At one point, maybe between the walleye and the turtle cheesecake, the conversation hit a lull. Uncle Dick filled it. “Okay, Dad,” he asked. “What are you most proud of in your life?” I think I half expected my grandfather to say the time he shot even-par 72. What could be better than that? This was chitchat, brag-about-the-family stuff, set up on a tee. Instead, he knocked us over with his response. “D-Day,” he said.
I remember it as both matter-of-fact on his part and jarring to the rest of us. Why, if D-Day had been so important to him, had we never heard about D-Day? We knew he had been there, part of the Allied invasion of Normandy. Right then, it became apparent how little else we understood. As the 75th anniversary of D-Day approaches, I’m again aghast that I thought he could have answered anything else.
After his grandfather’s death, Svrluga’s father Bill Jr. discovered the written record his father had kept of the D-Day preparations and fighting. Excerpts are included in the article. I hope you’ll read it.
So many men remained silent about their experiences in WWII. My father never talked about the horrors of Guadalcanal until the last couple few years of his life. Even then, he didn’t share many details of the fighting. But apparently many soldiers recorded their experiences of D-Day, as I learned when I googled “d-day diary” while searching for the WaPo story.
Another interesting story from The New York Times Magazine about journalist Ernie Pyle: The Man Who Told America the Truth About D-Day, By David Chrisinger
Most of the men in the first wave never stood a chance. In the predawn darkness of June 6, 1944, thousands of American soldiers crawled down swaying cargo nets and thudded into steel landing craft bound for the Normandy coast. Their senses were soon choked with the smells of wet canvas gear, seawater and acrid clouds of powder from the huge naval guns firing just over their heads. As the landing craft drew close to shore, the deafening roar stopped, quickly replaced by German artillery rounds crashing into the water all around them. The flesh under the men’s sea-soaked uniforms prickled. They waited, like trapped mice, barely daring to breathe.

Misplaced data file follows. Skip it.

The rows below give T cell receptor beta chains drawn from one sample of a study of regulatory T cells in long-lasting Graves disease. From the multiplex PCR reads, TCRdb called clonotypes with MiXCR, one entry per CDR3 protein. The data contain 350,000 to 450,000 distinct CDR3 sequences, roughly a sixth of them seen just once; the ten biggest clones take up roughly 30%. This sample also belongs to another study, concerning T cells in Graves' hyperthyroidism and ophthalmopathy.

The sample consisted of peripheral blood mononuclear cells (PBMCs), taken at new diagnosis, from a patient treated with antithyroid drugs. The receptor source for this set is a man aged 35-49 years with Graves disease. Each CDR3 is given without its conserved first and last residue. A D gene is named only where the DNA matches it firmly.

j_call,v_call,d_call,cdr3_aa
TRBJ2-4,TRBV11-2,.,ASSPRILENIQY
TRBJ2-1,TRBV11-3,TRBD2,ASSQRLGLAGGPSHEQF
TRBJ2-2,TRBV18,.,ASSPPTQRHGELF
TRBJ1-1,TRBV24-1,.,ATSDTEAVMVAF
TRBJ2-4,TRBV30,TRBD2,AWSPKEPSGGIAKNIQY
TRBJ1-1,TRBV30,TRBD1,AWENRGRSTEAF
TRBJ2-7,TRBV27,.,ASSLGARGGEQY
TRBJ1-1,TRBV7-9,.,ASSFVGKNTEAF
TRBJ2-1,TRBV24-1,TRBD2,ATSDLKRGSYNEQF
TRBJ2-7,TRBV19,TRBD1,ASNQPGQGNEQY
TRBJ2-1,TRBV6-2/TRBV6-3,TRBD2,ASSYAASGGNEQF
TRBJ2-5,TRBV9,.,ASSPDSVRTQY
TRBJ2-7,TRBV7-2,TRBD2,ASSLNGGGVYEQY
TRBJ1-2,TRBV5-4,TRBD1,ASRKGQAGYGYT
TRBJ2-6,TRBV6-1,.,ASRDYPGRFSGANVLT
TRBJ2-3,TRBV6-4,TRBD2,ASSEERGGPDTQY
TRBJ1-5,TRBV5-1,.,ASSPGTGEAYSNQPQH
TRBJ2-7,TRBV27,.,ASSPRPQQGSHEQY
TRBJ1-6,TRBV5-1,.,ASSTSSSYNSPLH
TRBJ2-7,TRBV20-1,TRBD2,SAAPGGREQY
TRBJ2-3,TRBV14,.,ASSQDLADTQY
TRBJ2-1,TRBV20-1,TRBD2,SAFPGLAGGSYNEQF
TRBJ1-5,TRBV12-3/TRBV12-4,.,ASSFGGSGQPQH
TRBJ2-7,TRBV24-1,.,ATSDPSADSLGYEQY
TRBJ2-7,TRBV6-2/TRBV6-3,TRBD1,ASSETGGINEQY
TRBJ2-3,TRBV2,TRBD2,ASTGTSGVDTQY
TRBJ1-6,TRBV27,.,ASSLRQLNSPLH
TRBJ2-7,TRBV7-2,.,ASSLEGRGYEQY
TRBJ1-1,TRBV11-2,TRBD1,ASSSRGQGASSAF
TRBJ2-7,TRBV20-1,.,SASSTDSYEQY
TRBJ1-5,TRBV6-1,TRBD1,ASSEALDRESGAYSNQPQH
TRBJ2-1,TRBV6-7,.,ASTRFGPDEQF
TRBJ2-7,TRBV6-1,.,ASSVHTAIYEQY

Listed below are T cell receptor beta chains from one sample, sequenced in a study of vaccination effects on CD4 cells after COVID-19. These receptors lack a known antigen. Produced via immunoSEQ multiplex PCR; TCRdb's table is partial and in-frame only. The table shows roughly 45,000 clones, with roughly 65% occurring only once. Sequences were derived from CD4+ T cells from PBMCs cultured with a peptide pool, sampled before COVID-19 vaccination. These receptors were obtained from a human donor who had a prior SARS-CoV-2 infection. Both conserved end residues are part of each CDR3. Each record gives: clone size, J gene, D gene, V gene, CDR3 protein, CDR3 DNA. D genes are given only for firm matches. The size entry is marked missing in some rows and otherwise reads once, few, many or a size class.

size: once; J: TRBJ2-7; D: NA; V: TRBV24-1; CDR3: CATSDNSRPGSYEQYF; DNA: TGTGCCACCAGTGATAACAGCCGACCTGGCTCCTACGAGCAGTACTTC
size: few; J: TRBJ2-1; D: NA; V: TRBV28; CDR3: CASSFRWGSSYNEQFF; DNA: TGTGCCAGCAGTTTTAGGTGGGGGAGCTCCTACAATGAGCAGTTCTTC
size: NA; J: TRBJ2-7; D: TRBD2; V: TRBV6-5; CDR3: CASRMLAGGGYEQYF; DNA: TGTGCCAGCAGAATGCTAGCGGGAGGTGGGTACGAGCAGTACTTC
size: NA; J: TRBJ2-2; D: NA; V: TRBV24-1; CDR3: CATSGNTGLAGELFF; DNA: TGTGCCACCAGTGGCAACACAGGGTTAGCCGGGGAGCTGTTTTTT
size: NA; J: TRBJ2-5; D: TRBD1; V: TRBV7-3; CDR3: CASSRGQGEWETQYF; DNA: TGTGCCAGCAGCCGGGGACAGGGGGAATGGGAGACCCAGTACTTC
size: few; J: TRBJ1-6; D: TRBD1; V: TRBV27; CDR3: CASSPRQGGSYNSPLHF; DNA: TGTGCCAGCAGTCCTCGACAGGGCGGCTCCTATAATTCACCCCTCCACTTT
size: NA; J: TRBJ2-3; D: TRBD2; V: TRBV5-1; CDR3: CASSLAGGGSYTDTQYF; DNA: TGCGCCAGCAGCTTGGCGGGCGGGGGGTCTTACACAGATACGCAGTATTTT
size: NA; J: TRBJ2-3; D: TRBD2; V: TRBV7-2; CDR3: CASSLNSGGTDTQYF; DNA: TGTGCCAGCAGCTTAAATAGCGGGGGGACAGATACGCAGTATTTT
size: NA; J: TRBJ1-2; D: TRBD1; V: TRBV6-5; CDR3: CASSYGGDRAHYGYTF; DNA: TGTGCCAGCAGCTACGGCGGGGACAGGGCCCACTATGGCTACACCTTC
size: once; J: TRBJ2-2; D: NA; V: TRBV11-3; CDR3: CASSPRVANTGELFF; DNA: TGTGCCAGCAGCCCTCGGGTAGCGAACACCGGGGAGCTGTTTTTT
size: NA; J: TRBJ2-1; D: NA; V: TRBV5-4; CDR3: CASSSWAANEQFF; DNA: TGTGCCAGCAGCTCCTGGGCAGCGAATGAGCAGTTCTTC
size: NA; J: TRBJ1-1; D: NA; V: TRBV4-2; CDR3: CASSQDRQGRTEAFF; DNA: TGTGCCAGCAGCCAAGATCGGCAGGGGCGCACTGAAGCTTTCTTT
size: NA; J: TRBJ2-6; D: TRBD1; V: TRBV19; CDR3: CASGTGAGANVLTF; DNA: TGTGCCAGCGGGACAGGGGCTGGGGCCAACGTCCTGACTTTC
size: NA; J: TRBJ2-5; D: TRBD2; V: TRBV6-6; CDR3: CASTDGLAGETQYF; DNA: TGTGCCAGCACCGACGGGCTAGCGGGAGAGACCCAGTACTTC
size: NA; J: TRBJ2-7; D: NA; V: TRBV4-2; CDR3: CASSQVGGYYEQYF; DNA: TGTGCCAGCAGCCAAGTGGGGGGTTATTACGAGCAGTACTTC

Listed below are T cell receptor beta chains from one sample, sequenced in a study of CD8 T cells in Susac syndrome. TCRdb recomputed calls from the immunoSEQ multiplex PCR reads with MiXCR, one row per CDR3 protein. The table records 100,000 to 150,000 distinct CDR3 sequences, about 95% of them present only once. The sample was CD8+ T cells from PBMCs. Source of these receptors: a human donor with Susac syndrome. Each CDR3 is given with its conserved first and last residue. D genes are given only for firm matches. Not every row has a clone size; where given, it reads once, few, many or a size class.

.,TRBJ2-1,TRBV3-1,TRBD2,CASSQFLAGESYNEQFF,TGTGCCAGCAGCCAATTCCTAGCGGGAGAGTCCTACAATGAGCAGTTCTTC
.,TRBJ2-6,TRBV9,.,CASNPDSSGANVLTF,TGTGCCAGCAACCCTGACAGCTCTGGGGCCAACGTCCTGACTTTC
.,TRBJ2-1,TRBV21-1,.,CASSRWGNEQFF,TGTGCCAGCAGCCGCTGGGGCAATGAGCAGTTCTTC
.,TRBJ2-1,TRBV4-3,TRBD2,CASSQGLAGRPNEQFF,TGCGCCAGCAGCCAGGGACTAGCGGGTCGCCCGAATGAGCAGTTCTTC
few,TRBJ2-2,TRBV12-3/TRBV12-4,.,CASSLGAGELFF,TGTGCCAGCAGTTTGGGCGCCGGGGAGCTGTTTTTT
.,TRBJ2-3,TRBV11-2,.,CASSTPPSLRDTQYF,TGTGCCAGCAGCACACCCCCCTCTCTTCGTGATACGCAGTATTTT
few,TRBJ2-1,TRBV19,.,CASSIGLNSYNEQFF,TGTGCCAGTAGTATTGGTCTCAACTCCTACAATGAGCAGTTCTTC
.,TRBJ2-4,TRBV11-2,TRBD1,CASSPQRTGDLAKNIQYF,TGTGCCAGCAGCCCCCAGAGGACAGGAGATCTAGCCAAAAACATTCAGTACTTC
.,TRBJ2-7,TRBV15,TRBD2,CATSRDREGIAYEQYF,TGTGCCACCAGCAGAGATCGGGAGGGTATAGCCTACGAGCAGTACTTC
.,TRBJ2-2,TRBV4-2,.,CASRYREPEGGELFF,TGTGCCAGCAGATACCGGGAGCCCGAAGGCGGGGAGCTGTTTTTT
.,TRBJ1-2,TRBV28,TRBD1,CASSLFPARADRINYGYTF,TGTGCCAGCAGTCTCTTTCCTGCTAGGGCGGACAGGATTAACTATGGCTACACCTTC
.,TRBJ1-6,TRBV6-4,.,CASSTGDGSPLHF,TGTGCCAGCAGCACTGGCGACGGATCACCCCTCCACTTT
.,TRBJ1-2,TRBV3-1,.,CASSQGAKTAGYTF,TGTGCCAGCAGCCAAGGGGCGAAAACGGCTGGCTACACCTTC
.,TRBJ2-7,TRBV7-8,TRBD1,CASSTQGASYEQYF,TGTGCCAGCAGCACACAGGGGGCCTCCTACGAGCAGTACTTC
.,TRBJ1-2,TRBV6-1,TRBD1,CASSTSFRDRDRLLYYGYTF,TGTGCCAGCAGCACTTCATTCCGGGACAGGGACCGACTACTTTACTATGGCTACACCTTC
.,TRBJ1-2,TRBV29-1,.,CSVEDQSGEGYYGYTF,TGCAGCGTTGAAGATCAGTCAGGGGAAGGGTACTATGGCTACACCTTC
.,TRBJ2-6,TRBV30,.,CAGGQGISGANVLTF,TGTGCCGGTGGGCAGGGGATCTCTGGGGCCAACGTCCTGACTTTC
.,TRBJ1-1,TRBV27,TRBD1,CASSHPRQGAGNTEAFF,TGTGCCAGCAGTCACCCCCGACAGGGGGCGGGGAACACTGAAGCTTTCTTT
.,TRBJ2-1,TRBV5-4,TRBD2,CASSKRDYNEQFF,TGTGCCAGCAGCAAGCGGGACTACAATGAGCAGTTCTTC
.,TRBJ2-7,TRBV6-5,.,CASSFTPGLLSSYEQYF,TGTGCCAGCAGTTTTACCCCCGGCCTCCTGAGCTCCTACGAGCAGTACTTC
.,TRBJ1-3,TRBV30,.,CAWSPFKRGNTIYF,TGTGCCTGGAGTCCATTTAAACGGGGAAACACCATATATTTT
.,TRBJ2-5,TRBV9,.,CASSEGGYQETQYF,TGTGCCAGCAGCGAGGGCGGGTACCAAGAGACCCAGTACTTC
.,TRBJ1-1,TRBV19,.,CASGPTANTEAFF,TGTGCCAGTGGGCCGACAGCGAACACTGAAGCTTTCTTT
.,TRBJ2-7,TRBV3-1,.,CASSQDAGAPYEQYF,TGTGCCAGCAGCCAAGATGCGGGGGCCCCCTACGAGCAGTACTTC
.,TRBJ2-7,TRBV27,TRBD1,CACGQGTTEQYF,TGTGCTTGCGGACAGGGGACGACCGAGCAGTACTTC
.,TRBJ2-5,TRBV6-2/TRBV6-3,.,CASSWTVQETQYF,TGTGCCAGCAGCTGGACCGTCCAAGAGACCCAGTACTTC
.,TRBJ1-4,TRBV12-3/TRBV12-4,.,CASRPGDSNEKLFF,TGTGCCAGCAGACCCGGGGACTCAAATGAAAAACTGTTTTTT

A blanket of smoke hid the heavily defended bluffs above the strip of sand code-named Omaha Beach. Concentrated in concrete pill boxes, nearly 2,000 German defenders lay in wait. The landing ramps slapped down into the surf, and a catastrophic hail of gunfire erupted from the bluffs. The ensuing slaughter was merciless.
But Allied troops kept landing, wave after wave, and by midday they had crossed the 300 yards of sandy killing ground, scaled the bluffs and overpowered the German defenses. By the end of the day, the beaches had been secured and the heaviest fighting had moved at least a mile inland. In the biggest and most complicated amphibious operation in military history, it wasn’t bombs, artillery or tanks that overwhelmed the Germans; it was men — many of them boys, really — slogging up the beaches and crawling over the corpses of their friends that won the Allies a toehold at the western edge of Europe.
That victory was a decisive leap toward defeating Hitler’s Germany and winning the Second World War. It also changed the way America’s most famous and beloved war correspondent reported what he saw. In June 1944, Ernie Pyle, a 43-year-old journalist from rural Indiana, was as ubiquitous in the everyday lives of millions of Americans as Walter Cronkite would be during the Vietnam War. What Pyle witnessed on the Normandy coast triggered a sort of journalistic conversion for him: Soon his readers — a broad section of the American public — were digesting columns that brought them more of the war’s pain, costs and losses. Before D-Day, Pyle’s dispatches from the front were full of gritty details of the troops’ daily struggles but served up with healthy doses of optimism and a reliable habit of looking away from the more horrifying aspects of war. Pyle was not a propagandist, but his columns seemed to offer the reader an unspoken agreement that they would not have to look too closely at the deaths, blood and corpses that are the reality of battle. Later, Pyle was more stark and honest.
Read the rest at the NYT.
More reads, links only:
David Frum at The Atlantic: The Ghosts of D-Day.
The Washington Post: Trump to stay at Doonbeg, his money-losing golf course threatened by climate change.
The New York Times: Migrant Children May Lose School, Sports and Legal Aid as Shelters Swell.
The Washington Post: Trump’s catastrophic fashion choices in England were not just a sign of bad taste.
Axios: Trump’s incredibly empty Cabinet.